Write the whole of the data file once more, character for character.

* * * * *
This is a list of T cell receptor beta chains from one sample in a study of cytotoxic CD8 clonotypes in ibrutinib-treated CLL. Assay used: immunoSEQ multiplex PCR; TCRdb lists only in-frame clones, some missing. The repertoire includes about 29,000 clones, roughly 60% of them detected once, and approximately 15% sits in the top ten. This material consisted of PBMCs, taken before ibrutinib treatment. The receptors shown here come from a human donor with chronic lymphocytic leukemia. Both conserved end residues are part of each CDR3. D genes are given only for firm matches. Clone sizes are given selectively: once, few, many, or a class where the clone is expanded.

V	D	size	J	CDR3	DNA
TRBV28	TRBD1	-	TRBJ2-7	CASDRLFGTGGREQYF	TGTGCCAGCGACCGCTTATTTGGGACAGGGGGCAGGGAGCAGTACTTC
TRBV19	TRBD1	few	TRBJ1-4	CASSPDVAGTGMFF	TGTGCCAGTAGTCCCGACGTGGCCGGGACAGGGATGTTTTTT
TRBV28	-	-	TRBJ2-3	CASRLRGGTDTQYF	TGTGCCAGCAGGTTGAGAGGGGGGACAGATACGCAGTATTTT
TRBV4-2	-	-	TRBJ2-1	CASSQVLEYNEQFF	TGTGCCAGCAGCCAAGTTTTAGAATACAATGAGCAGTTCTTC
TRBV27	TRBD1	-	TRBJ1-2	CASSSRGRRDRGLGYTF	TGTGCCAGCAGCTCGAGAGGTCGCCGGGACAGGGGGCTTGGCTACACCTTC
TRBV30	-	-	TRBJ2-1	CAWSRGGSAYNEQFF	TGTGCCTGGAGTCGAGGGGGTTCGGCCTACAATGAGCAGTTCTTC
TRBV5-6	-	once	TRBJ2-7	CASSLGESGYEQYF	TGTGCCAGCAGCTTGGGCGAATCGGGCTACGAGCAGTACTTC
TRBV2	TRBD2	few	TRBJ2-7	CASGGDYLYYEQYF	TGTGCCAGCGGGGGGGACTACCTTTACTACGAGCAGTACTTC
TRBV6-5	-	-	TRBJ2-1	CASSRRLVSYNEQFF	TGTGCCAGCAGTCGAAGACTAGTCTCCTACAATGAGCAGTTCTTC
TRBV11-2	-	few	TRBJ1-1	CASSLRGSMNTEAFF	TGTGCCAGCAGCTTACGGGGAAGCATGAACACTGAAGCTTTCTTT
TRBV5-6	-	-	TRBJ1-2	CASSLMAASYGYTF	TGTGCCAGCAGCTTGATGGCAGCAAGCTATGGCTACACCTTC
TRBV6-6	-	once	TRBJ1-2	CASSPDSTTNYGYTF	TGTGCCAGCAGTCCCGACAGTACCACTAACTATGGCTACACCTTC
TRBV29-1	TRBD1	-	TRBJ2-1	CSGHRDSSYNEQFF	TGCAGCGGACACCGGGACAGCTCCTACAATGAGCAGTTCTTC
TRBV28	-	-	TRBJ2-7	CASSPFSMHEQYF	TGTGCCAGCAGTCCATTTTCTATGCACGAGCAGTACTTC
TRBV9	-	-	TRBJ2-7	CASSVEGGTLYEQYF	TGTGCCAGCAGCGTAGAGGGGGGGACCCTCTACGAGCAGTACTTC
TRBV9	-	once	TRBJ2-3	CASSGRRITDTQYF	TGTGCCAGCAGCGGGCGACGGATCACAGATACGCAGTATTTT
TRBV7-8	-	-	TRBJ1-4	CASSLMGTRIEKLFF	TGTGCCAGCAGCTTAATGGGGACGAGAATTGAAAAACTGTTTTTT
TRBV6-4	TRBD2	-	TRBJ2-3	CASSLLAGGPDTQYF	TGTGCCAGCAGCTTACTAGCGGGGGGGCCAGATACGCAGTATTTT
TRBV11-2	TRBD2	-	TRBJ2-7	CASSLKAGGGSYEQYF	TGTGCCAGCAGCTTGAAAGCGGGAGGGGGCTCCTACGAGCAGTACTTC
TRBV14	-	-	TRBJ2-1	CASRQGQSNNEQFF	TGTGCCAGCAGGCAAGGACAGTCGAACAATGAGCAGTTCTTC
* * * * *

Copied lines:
This is a list of T cell receptor beta chains from one sample in a study of cytotoxic CD8 clonotypes in ibrutinib-treated CLL. Assay used: immunoSEQ multiplex PCR; TCRdb lists only in-frame clones, some missing. The repertoire includes about 29,000 clones, roughly 60% of them detected once, and approximately 15% sits in the top ten. This material consisted of PBMCs, taken before ibrutinib treatment. The receptors shown here come from a human donor with chronic lymphocytic leukemia. Both conserved end residues are part of each CDR3. D genes are given only for firm matches. Clone sizes are given selectively: once, few, many, or a class where the clone is expanded.

V	D	size	J	CDR3	DNA
TRBV28	TRBD1	-	TRBJ2-7	CASDRLFGTGGREQYF	TGTGCCAGCGACCGCTTATTTGGGACAGGGGGCAGGGAGCAGTACTTC
TRBV19	TRBD1	few	TRBJ1-4	CASSPDVAGTGMFF	TGTGCCAGTAGTCCCGACGTGGCCGGGACAGGGATGTTTTTT
TRBV28	-	-	TRBJ2-3	CASRLRGGTDTQYF	TGTGCCAGCAGGTTGAGAGGGGGGACAGATACGCAGTATTTT
TRBV4-2	-	-	TRBJ2-1	CASSQVLEYNEQFF	TGTGCCAGCAGCCAAGTTTTAGAATACAATGAGCAGTTCTTC
TRBV27	TRBD1	-	TRBJ1-2	CASSSRGRRDRGLGYTF	TGTGCCAGCAGCTCGAGAGGTCGCCGGGACAGGGGGCTTGGCTACACCTTC
TRBV30	-	-	TRBJ2-1	CAWSRGGSAYNEQFF	TGTGCCTGGAGTCGAGGGGGTTCGGCCTACAATGAGCAGTTCTTC
TRBV5-6	-	once	TRBJ2-7	CASSLGESGYEQYF	TGTGCCAGCAGCTTGGGCGAATCGGGCTACGAGCAGTACTTC
TRBV2	TRBD2	few	TRBJ2-7	CASGGDYLYYEQYF	TGTGCCAGCGGGGGGGACTACCTTTACTACGAGCAGTACTTC
TRBV6-5	-	-	TRBJ2-1	CASSRRLVSYNEQFF	TGTGCCAGCAGTCGAAGACTAGTCTCCTACAATGAGCAGTTCTTC
TRBV11-2	-	few	TRBJ1-1	CASSLRGSMNTEAFF	TGTGCCAGCAGCTTACGGGGAAGCATGAACACTGAAGCTTTCTTT
TRBV5-6	-	-	TRBJ1-2	CASSLMAASYGYTF	TGTGCCAGCAGCTTGATGGCAGCAAGCTATGGCTACACCTTC
TRBV6-6	-	once	TRBJ1-2	CASSPDSTTNYGYTF	TGTGCCAGCAGTCCCGACAGTACCACTAACTATGGCTACACCTTC
TRBV29-1	TRBD1	-	TRBJ2-1	CSGHRDSSYNEQFF	TGCAGCGGACACCGGGACAGCTCCTACAATGAGCAGTTCTTC
TRBV28	-	-	TRBJ2-7	CASSPFSMHEQYF	TGTGCCAGCAGTCCATTTTCTATGCACGAGCAGTACTTC
TRBV9	-	-	TRBJ2-7	CASSVEGGTLYEQYF	TGTGCCAGCAGCGTAGAGGGGGGGACCCTCTACGAGCAGTACTTC
TRBV9	-	once	TRBJ2-3	CASSGRRITDTQYF	TGTGCCAGCAGCGGGCGACGGATCACAGATACGCAGTATTTT
TRBV7-8	-	-	TRBJ1-4	CASSLMGTRIEKLFF	TGTGCCAGCAGCTTAATGGGGACGAGAATTGAAAAACTGTTTTTT
TRBV6-4	TRBD2	-	TRBJ2-3	CASSLLAGGPDTQYF	TGTGCCAGCAGCTTACTAGCGGGGGGGCCAGATACGCAGTATTTT
TRBV11-2	TRBD2	-	TRBJ2-7	CASSLKAGGGSYEQYF	TGTGCCAGCAGCTTGAAAGCGGGAGGGGGCTCCTACGAGCAGTACTTC
TRBV14	-	-	TRBJ2-1	CASRQGQSNNEQFF	TGTGCCAGCAGGCAAGGACAGTCGAACAATGAGCAGTTCTTC